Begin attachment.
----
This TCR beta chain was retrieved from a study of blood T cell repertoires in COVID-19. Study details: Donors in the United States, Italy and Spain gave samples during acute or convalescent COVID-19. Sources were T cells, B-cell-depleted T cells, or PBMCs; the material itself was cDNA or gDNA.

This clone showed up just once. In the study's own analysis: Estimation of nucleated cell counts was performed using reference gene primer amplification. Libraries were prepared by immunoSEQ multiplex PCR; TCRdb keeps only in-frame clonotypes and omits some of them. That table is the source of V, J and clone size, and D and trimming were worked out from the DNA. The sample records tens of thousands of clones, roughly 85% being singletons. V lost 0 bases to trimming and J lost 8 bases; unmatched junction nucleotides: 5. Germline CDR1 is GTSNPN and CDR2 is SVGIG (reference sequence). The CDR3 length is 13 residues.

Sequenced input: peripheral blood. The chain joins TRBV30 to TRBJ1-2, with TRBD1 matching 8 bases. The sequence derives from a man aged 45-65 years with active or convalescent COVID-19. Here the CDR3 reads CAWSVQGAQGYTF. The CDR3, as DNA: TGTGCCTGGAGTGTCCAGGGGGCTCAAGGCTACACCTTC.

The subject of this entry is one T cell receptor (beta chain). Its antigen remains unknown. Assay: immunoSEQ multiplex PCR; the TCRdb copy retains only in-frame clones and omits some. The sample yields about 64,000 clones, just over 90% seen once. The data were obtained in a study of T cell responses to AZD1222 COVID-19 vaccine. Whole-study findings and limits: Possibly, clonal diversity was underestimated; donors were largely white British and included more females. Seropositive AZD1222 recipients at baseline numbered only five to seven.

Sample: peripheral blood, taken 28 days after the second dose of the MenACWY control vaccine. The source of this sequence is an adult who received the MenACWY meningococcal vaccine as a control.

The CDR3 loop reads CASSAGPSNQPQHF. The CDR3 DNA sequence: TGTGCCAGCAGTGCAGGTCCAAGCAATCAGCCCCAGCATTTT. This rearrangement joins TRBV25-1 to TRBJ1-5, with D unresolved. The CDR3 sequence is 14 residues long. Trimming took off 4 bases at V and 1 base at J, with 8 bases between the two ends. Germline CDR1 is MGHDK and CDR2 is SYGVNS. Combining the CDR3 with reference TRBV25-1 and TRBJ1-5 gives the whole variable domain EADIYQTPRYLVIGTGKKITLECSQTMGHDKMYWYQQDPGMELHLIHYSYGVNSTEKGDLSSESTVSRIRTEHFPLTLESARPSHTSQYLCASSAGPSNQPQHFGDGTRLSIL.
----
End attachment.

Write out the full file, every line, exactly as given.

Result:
This TCR beta chain was retrieved from a study of blood T cell repertoires in COVID-19. Study details: Donors in the United States, Italy and Spain gave samples during acute or convalescent COVID-19. Sources were T cells, B-cell-depleted T cells, or PBMCs; the material itself was cDNA or gDNA.

This clone showed up just once. In the study's own analysis: Estimation of nucleated cell counts was performed using reference gene primer amplification. Libraries were prepared by immunoSEQ multiplex PCR; TCRdb keeps only in-frame clonotypes and omits some of them. That table is the source of V, J and clone size, and D and trimming were worked out from the DNA. The sample records tens of thousands of clones, roughly 85% being singletons. V lost 0 bases to trimming and J lost 8 bases; unmatched junction nucleotides: 5. Germline CDR1 is GTSNPN and CDR2 is SVGIG (reference sequence). The CDR3 length is 13 residues.

Sequenced input: peripheral blood. The chain joins TRBV30 to TRBJ1-2, with TRBD1 matching 8 bases. The sequence derives from a man aged 45-65 years with active or convalescent COVID-19. Here the CDR3 reads CAWSVQGAQGYTF. The CDR3, as DNA: TGTGCCTGGAGTGTCCAGGGGGCTCAAGGCTACACCTTC.

The subject of this entry is one T cell receptor (beta chain). Its antigen remains unknown. Assay: immunoSEQ multiplex PCR; the TCRdb copy retains only in-frame clones and omits some. The sample yields about 64,000 clones, just over 90% seen once. The data were obtained in a study of T cell responses to AZD1222 COVID-19 vaccine. Whole-study findings and limits: Possibly, clonal diversity was underestimated; donors were largely white British and included more females. Seropositive AZD1222 recipients at baseline numbered only five to seven.

Sample: peripheral blood, taken 28 days after the second dose of the MenACWY control vaccine. The source of this sequence is an adult who received the MenACWY meningococcal vaccine as a control.

The CDR3 loop reads CASSAGPSNQPQHF. The CDR3 DNA sequence: TGTGCCAGCAGTGCAGGTCCAAGCAATCAGCCCCAGCATTTT. This rearrangement joins TRBV25-1 to TRBJ1-5, with D unresolved. The CDR3 sequence is 14 residues long. Trimming took off 4 bases at V and 1 base at J, with 8 bases between the two ends. Germline CDR1 is MGHDK and CDR2 is SYGVNS. Combining the CDR3 with reference TRBV25-1 and TRBJ1-5 gives the whole variable domain EADIYQTPRYLVIGTGKKITLECSQTMGHDKMYWYQQDPGMELHLIHYSYGVNSTEKGDLSSESTVSRIRTEHFPLTLESARPSHTSQYLCASSAGPSNQPQHFGDGTRLSIL.